Paid our respects to President Ford

Just back from paying our respects to Gerald R. Ford at the Ford Museum in downtown Grand Rapids. The line, of course, was long. We got in line at about 6:00 PM and left the museum just before 10:30. As we left, it appeared that the line was at least twice as long as it had been when we had joined it, and areas that we breezed through at nearly normal walking pace were at a standstill. Since it took us four and a half hours, I’d guess that folks getting in line now have a good nine hours, or probably even more, to go. [UPDATE: My boss got up and went at 3:00 AM and still had to wait two hours…still, that means things either sped up or a lot of people bailed.]

My wife and kids went downtown to watch the motorcade this afternoon. Though we’ve got no snow, it’s not what you’d call ‘warm’ outside, particularly if you’re standing still. Despite the chill, though, the crowd was large. My wife took the photo at right of the President’s hearse turning into the Museum property. As you can see, the crowd was deep and hordes of Eagle Scouts lined the way.

Someone gave my wife a glass vase with flowers to place among the notes, banners, flags, and candles that have been accumulating around the museum’s sign along Pearl Street, but they were unable to cross the street before they had to leave for a bit. So they stashed the flowers behind some bushes in front of a hotel across the street. More on the flowers later.

All this big media attention in little old Grand Rapids?

I returned with them and we got in line. After moving pretty quickly through the first three-quarters of the queue, we hit the traffic jam inside DeVos Place and settled down for a long wait. We opted to wait an extra twenty minutes or so to sign the guest book (my kids each signed their own name neatly, and I added a faux middle name of “Murdoc” to mine). There were a fair number of men and women in uniform (besides those working the event) but there were probably even more Masons in their regalia. (Pardon me if I misspoke. I don’t know if you call it a Mason “uniform” or what…)

After another chilly wait outside the museum itself, we got a few seconds in front of Ford’s closed casket. My son, in his Boy Scout uniform, gave a smart Scout salute. Then we were on our way.

As we left, we had the opportunity to shake hands with Steve Ford, one of the President’s sons. I was a bit surprised to see him there at 10:30 PM greeting folks in a line with no end in sight. As he shook my son’s hand Ford mentioned to him how much his father loved Scouting and how he had earned Eagle. That was very kind.

After we left the museum building, I stopped to check out the collection of flowers, flags, signs, University of Michigan hats and banners, candles, and whatnot along Pearl Street. While I looked, my wife and daughter headed across the street to check for the vase they had stashed that afternoon. It was still there, so over it came and it now sits with the rest of the outpouring from the community for all to see. Who gave the vase to my wife? We don’t know.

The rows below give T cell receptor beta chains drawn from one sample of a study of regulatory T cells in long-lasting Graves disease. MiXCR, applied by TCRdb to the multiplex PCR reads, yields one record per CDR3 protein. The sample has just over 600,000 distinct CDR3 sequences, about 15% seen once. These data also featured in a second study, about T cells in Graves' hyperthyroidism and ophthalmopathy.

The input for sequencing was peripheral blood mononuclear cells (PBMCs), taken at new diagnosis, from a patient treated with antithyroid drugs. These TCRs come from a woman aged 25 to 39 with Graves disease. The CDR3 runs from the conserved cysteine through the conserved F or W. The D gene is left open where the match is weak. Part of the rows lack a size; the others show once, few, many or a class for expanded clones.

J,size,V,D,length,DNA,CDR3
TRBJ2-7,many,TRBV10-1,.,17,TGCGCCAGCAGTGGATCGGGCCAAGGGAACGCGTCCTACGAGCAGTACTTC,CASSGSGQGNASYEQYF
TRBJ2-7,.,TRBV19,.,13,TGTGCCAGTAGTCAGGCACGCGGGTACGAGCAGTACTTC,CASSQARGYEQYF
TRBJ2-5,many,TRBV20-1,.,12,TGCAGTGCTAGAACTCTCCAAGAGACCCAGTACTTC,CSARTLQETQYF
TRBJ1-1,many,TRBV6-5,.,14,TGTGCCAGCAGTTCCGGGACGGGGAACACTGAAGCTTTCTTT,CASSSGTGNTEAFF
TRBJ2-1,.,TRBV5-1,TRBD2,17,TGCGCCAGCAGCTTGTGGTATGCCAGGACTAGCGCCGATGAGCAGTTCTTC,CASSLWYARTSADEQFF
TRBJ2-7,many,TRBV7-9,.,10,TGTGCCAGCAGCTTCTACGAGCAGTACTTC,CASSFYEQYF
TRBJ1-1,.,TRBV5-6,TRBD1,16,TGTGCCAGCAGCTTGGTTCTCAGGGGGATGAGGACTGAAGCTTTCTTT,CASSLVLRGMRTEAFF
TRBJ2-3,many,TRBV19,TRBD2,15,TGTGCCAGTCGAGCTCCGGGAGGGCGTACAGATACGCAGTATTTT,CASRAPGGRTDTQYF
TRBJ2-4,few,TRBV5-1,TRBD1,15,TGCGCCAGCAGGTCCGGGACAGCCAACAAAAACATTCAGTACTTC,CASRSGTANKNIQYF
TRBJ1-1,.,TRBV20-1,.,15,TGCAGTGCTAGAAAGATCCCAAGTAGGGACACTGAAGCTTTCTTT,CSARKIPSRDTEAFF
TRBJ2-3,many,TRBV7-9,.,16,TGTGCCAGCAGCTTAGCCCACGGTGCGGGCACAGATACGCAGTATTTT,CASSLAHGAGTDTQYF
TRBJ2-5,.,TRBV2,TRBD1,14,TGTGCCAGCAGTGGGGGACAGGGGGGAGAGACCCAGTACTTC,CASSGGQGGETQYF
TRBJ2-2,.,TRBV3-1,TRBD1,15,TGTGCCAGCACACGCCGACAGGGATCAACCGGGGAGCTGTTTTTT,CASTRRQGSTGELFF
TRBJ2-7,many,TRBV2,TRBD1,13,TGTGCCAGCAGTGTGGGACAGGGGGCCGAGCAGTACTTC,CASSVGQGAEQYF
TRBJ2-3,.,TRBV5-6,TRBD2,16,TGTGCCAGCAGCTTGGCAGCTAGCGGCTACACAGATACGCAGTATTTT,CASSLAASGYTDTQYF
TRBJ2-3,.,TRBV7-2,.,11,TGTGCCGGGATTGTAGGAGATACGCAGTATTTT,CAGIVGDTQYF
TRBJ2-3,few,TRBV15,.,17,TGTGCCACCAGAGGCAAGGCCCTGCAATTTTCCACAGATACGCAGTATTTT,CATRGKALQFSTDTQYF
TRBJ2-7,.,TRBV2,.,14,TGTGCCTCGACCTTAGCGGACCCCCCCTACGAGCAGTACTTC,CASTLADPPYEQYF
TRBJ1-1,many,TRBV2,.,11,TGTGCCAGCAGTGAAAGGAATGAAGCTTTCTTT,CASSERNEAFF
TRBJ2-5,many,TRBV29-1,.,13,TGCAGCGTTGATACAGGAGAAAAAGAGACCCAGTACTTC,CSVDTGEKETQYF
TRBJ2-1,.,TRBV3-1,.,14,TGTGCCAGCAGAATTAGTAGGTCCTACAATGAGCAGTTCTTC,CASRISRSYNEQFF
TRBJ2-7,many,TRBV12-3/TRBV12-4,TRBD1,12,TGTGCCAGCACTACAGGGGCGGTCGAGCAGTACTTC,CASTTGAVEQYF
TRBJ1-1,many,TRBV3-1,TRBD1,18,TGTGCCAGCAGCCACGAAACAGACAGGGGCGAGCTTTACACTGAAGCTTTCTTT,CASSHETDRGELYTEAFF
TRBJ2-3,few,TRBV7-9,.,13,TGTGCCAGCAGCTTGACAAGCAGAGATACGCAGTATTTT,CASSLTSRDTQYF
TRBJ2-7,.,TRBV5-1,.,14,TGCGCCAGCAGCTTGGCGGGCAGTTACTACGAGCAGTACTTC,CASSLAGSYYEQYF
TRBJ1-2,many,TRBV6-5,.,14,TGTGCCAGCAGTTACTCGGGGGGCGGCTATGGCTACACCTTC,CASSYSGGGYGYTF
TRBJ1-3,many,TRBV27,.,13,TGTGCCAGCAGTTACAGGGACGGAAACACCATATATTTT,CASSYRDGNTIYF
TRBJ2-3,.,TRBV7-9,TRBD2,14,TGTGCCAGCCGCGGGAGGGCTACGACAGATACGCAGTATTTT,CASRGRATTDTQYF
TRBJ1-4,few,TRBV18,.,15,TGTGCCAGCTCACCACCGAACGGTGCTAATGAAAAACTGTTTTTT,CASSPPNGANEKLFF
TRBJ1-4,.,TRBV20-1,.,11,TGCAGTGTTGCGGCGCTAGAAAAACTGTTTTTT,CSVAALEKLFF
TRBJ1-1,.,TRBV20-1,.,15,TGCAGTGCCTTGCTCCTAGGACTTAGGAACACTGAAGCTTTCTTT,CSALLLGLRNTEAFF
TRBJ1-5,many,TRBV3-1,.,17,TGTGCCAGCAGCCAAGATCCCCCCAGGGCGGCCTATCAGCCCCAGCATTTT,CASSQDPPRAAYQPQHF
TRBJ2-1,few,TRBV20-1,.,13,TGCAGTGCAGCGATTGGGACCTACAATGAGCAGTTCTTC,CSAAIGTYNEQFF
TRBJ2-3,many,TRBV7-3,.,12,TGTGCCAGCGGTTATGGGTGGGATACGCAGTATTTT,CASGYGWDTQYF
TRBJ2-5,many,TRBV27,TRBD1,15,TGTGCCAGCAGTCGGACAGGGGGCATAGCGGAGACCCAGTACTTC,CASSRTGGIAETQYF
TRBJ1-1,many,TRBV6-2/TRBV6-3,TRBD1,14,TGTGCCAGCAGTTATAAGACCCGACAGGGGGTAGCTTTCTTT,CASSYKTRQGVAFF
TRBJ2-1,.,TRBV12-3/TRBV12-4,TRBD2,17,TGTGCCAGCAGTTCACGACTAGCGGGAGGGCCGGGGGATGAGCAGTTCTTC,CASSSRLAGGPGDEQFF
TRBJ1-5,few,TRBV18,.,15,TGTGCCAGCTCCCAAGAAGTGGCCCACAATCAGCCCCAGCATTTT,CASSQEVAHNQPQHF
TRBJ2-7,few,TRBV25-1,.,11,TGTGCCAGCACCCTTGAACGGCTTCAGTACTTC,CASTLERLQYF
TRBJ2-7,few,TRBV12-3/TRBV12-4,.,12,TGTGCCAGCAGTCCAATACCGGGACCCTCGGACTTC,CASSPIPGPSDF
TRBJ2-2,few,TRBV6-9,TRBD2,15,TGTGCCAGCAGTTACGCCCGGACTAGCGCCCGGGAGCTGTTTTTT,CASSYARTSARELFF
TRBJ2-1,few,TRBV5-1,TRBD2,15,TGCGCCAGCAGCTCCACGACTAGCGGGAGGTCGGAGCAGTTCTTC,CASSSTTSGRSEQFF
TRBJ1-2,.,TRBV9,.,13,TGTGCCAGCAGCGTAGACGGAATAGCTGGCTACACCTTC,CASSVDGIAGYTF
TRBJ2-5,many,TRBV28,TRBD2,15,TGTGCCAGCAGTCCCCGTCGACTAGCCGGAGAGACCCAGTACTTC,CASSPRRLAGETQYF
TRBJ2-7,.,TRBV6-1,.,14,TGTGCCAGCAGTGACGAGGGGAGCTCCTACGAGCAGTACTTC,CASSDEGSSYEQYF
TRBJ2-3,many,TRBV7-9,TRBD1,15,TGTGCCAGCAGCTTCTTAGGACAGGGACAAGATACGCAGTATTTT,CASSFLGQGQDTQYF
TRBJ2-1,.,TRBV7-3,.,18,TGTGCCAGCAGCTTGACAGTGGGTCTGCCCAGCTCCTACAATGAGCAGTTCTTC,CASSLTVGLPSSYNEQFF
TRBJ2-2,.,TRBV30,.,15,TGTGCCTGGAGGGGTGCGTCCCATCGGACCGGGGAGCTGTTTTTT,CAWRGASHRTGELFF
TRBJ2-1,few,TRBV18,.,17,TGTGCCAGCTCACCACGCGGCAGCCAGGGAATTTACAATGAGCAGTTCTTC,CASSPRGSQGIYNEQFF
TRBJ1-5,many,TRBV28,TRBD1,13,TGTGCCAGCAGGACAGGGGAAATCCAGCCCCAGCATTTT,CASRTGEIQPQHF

There’s a lot of difference in opinion about Ford and his Presidency, particularly over the pardon for Richard Nixon. But I think it’s becoming more clear each year that he inherited an almost impossible task and did a fine job of holding things together. That’s better than really could have been expected of anyone in that office at that time, and we owe him a lot.

Though not a native Michigander, I’m proud to live in Gerald Ford’s old Congressional district and I’m proud of the honor that West Michigan is showing it’s most famous legislator and politician. Also, I’m proud of my family for braving the crowd twice today to pay a final bit of respect to a man who did good for America and was a friend to Scouting.

Finally, here’s a shot from today of the 9-11 Scout Salute patch that my son earned in 2005 for participating in the all-day salute on the anniversary of the 2001 terrorist attacks. These are special Ford Council patches (compare them to the standard patches worn by the Eagle Scouts in the top picture) that can only be worn by those who take part in the sun-up to sun-down salute (in three or five minute intervals) each year. He’s earned the patch four years running, but he hasn’t got the 2006 patch onto his uniform yet. I had been bugging him to get the new one on, but, as it turns out, waiting was the right thing to do. The 2005 salute was performed outside the Ford Museum, so this patch was earned on this property and has now returned to help say farewell to a great American:

I noted the salute in 2004 with a pic of my son at attention, and now that I look I see that I also posted a pic in 2005, taken outside the Ford Museum on a sunny Sunday morning. Beside him in the 2005 pic is a fellow Scout who is now in the same Boy Scout patrol as my son. (Go DRAGONS!)

Did I mention that I’m proud of my family?

UPDATE: I changed the first picture to one (pointed out by my wife this morning after she went through all her pictures) with a better view of the hearse as it makes the turn into the Museum. Also, you can see the edge of the gathered mementos under the Pearl St. sign to the left of the vehicle.

Comments

  1. Did I mention that I’m proud of my family?

    As well you should be. Especially their willingness to stand in the cold for hours on end to honor a dead President. That they undertsand the gravity of the occasion at such a young age is inspirational.

  2. I’m almost certain you caught my brother Joe in that first picture. It’s the back of his head (the Eagle without the neckerchief), so I can’t be positive; but I’m pretty sure I could pick that head out in a crowd.